Monday, February 14, 2011

Essex Studios Opens Logo Contest Rather Than Pay for Art

Logo contests have become a rather popular tool of marketing on the cheap. These contests promise artists recognition (for winning a contest?), an audience, but almost never money. I've seen a number of non-profit organizations and for-profit companies use this tool as a way to save money. In the end, companies and organizations own a logo for which they didn't have to pay. The benefit to the artists is nothing more than being able to say, "See that? I designed it....for free."

As unfortunate as it seems, I've come to expect such strategies to avoid paying artists for their work here in Cincinnati. But even in this pool of cynicism, I was disappointed to learn Essex Studios has just opened a call for submissions to a logo contest.

Essex rents studio space to artists and has events like Art Walks, in which artists can participate for a fee. With access to artists and artist's money, I would think Essex Studios would consider switching things up a bit and pay an artist for designing a logo.

Since when does supporting the arts mean artists supporting us?


5 comments:

Ned Stern said...

Good points about getting free art. This also reminds me that, about once a month, I get approached to donate a painting for a charity art auction. These are always for a good cause and I generally donate on a selective basis once or twice a year.

These donations, however, can represent more of a loss to the artist, than just the donation. As an accountant explained to me, the artist cannot deduct the retail cost of the painting on his/her Federal and/or State taxes. The only deduction allowed is the for cost of materials.

The second loss is more indirect. In many cases, the auction price paid is less than the art work would have sold for in a retail enviorment. This, in turn, can affect how the public views the value of the artist's body of work.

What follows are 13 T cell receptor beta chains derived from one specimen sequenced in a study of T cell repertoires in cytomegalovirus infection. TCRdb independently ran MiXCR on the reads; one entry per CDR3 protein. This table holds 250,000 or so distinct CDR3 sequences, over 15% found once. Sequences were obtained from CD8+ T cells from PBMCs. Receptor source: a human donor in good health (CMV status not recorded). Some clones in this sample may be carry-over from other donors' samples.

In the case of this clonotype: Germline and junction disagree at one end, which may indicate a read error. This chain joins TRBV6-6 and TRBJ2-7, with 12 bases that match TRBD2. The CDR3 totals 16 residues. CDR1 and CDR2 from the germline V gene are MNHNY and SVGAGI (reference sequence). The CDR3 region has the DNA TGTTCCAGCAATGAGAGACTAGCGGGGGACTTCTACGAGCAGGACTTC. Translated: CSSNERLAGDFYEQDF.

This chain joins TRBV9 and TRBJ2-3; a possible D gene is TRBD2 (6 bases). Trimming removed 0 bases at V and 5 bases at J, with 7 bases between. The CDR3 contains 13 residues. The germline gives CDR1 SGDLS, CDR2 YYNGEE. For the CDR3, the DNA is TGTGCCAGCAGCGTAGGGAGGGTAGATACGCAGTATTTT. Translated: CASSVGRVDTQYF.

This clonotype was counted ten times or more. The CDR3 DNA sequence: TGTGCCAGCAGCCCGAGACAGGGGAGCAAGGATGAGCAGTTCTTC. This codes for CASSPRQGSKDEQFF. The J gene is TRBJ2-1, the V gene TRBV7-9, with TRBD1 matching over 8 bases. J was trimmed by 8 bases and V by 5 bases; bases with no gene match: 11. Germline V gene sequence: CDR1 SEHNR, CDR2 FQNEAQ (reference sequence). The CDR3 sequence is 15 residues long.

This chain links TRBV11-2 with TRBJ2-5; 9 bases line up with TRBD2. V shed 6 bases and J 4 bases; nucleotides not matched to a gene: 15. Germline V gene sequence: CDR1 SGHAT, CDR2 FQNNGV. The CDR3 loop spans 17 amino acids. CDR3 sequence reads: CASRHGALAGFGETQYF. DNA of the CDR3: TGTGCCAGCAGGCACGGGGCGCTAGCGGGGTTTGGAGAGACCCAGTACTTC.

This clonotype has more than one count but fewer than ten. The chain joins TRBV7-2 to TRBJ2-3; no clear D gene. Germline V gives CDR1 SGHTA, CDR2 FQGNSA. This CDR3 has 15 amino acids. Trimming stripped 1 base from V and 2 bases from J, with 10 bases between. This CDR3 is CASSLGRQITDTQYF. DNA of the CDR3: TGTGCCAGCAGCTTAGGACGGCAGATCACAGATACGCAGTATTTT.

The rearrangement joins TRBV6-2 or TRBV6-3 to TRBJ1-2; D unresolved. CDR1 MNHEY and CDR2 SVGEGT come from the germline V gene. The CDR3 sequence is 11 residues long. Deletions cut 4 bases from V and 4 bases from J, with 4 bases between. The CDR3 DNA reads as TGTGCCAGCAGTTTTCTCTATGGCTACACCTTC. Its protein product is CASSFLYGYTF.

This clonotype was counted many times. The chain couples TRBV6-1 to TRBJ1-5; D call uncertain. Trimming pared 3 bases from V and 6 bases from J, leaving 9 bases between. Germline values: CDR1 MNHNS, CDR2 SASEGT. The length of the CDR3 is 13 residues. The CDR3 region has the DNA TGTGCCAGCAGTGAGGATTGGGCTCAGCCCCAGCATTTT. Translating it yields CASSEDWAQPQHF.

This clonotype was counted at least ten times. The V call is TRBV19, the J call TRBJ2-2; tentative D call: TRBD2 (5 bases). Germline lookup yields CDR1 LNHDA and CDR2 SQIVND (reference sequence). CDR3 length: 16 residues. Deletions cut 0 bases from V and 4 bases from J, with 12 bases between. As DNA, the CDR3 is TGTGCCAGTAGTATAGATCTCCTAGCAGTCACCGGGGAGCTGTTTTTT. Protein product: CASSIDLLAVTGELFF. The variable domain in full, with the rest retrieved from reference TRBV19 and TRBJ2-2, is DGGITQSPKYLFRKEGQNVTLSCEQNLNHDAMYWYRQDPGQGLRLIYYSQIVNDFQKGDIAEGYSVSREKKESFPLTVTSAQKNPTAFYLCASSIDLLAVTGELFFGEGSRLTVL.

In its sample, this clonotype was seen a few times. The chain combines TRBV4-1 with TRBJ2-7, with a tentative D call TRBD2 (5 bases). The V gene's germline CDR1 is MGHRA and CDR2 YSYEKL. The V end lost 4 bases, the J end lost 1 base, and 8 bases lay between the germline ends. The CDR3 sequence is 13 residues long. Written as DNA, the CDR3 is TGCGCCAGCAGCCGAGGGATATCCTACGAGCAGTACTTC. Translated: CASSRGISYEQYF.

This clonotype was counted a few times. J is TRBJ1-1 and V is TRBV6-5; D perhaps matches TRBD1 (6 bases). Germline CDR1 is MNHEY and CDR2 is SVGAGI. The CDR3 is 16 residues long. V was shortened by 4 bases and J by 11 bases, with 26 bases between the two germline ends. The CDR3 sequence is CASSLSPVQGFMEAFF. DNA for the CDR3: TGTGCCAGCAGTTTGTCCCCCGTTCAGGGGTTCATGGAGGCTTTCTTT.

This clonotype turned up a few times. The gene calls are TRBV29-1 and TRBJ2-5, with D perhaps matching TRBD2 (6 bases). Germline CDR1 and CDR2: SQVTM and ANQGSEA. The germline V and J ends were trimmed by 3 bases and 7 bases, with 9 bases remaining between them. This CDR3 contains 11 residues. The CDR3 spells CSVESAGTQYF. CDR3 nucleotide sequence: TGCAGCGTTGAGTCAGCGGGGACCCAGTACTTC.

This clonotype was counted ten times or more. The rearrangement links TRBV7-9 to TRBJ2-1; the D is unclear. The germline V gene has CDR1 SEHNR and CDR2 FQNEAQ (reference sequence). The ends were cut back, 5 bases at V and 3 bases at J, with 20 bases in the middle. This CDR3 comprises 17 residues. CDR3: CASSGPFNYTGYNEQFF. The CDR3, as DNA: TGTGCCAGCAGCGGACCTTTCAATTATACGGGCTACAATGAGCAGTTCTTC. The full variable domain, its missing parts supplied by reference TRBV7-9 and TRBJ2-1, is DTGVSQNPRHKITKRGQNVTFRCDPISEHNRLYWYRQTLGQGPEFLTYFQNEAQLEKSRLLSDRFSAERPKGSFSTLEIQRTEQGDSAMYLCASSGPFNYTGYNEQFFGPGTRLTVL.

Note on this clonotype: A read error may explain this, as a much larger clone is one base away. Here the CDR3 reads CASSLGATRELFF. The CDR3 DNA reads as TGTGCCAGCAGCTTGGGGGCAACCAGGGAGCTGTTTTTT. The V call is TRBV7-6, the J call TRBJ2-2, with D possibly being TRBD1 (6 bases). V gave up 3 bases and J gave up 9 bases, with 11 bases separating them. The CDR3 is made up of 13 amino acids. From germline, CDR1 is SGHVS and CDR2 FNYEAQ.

There are some progressive organizations that will buy the art from the artist, for a discounted price. They then auction it with the starting bid somewhat higher than the discounted price. This allows the artist to at least get paid a bit more than just the cost of materials.

I am in no way suggesting that artists shouldn't donate their work. It feels good to give. They should, however, be aware of the other factors.

VisuaLingual said...

Wow, this is disappointing.

custom logo design said...

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Ron B. said...

I stumbled across your blog as I search for logo contests - honestly. I thought this was a great way for me to help out an art student at the local college. If a student wins for a doodle completed in minutes and pockets (looks like anywhere between $150-$500.00) the prize that is good. I bet that same artwork ends up on a resume and I bet that is the first person I call when I need art again. I'm just starting a business, I am the whole company. Little guys need logos too so it's my wifes cousin, The Artist (cause he's done jail time for grafitti), or me. Those are my options. Or spend what I can where I can feel better about it. Is a logo art? Maybe I should have asked that first. Rono

Kate Boone said...

Found this post doing research for an upcoming event.

As an Essex Studio artist and a designer, I would have to disagree with your choice of people to make a statement regarding contests.

The money that is raised by the "guest artists" for the Art Walks is spent entirely on the promotion of the Art Walk itself. There is none left-over with which to pay a designer for a logo.

Second, most of the people who submitted were resident artists or those who are frequently guest artists. Both benefit from having Essex presented in the best possible light and are more than happy to contribute what they can to that task.

And that is the point. I researched many studio spaces before acquiring one at Essex and I can say without a doubt that you get the most "bang for you buck" there. If they need to save a few dollars here and there to continue to provide space at a reasonable cost. . . More power to them!